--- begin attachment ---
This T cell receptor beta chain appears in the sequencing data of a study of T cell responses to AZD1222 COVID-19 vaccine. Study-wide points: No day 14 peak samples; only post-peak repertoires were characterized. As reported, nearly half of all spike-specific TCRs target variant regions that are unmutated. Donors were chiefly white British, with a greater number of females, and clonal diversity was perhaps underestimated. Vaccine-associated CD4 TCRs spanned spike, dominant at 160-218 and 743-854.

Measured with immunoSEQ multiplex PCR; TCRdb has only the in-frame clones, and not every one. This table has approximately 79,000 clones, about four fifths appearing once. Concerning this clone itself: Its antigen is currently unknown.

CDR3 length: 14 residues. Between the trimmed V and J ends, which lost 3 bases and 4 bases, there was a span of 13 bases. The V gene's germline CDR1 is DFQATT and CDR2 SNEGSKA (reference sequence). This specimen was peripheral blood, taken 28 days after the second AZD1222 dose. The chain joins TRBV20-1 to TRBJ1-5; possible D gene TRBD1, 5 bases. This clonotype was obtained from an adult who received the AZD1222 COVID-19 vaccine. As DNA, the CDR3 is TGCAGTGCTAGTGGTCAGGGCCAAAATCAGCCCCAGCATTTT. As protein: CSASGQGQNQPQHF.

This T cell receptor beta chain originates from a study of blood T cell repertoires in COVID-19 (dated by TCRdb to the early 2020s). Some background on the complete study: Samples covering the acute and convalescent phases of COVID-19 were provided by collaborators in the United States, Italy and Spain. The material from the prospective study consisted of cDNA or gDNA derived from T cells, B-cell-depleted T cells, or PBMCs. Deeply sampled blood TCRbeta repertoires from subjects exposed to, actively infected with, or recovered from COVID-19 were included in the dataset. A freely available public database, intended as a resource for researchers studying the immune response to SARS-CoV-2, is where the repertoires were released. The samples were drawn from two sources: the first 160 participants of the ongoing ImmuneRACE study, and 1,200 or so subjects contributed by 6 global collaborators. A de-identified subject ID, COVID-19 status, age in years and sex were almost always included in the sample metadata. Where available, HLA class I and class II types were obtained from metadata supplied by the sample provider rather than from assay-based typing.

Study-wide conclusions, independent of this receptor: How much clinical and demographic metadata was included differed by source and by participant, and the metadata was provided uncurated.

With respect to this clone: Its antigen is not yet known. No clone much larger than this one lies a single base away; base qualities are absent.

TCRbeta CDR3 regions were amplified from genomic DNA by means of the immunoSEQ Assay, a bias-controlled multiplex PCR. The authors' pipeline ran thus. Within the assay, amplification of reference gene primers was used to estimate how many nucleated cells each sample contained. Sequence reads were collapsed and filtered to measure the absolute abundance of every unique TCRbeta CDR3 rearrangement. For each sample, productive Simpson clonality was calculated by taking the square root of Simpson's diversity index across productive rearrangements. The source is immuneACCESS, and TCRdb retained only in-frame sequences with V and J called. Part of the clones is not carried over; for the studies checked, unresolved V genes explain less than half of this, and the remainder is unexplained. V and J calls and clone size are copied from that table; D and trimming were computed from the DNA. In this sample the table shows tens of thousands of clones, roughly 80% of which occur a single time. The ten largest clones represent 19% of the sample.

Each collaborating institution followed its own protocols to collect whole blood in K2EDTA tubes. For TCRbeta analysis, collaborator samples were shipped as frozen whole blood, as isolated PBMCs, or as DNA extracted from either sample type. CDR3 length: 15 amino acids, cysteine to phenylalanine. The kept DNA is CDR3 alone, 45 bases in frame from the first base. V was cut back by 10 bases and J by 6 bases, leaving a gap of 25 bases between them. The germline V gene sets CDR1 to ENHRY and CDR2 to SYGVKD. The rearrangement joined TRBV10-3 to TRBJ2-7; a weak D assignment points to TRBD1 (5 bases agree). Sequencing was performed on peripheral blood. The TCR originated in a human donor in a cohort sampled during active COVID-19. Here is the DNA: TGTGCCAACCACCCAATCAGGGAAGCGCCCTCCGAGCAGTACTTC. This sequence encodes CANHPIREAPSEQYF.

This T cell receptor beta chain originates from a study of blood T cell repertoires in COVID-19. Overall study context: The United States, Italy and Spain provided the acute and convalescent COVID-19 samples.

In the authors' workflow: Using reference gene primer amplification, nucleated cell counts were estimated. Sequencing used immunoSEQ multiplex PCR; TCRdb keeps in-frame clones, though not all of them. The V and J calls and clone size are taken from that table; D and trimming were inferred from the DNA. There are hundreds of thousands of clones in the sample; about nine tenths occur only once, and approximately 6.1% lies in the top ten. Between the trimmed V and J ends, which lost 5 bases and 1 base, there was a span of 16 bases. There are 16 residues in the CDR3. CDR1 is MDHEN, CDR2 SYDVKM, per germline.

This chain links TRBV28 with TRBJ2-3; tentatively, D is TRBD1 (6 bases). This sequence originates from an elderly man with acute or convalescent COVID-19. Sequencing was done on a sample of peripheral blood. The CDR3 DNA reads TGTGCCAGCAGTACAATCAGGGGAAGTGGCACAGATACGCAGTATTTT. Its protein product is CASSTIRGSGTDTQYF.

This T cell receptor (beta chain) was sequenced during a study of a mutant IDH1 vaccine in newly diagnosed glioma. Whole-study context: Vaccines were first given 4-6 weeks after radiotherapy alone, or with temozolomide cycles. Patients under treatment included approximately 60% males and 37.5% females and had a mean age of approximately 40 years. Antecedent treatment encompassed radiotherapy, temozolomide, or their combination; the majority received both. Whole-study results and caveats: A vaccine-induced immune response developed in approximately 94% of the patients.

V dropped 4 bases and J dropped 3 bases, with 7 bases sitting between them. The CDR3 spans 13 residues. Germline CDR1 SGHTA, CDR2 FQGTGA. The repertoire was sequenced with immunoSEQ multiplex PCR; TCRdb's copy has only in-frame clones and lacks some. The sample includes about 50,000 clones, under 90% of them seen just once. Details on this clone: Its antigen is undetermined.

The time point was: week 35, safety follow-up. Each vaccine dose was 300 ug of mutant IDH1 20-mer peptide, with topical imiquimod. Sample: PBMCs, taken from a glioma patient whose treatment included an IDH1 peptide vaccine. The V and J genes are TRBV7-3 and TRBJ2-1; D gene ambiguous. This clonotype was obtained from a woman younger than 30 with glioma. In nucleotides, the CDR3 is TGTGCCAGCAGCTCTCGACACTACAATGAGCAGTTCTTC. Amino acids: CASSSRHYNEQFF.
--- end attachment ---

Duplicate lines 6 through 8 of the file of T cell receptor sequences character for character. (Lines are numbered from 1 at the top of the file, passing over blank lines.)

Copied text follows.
With respect to this clone: Its antigen is not yet known. No clone much larger than this one lies a single base away; base qualities are absent.

TCRbeta CDR3 regions were amplified from genomic DNA by means of the immunoSEQ Assay, a bias-controlled multiplex PCR. The authors' pipeline ran thus. Within the assay, amplification of reference gene primers was used to estimate how many nucleated cells each sample contained. Sequence reads were collapsed and filtered to measure the absolute abundance of every unique TCRbeta CDR3 rearrangement. For each sample, productive Simpson clonality was calculated by taking the square root of Simpson's diversity index across productive rearrangements. The source is immuneACCESS, and TCRdb retained only in-frame sequences with V and J called. Part of the clones is not carried over; for the studies checked, unresolved V genes explain less than half of this, and the remainder is unexplained. V and J calls and clone size are copied from that table; D and trimming were computed from the DNA. In this sample the table shows tens of thousands of clones, roughly 80% of which occur a single time. The ten largest clones represent 19% of the sample.

Each collaborating institution followed its own protocols to collect whole blood in K2EDTA tubes. For TCRbeta analysis, collaborator samples were shipped as frozen whole blood, as isolated PBMCs, or as DNA extracted from either sample type. CDR3 length: 15 amino acids, cysteine to phenylalanine. The kept DNA is CDR3 alone, 45 bases in frame from the first base. V was cut back by 10 bases and J by 6 bases, leaving a gap of 25 bases between them. The germline V gene sets CDR1 to ENHRY and CDR2 to SYGVKD. The rearrangement joined TRBV10-3 to TRBJ2-7; a weak D assignment points to TRBD1 (5 bases agree). Sequencing was performed on peripheral blood. The TCR originated in a human donor in a cohort sampled during active COVID-19. Here is the DNA: TGTGCCAACCACCCAATCAGGGAAGCGCCCTCCGAGCAGTACTTC. This sequence encodes CANHPIREAPSEQYF.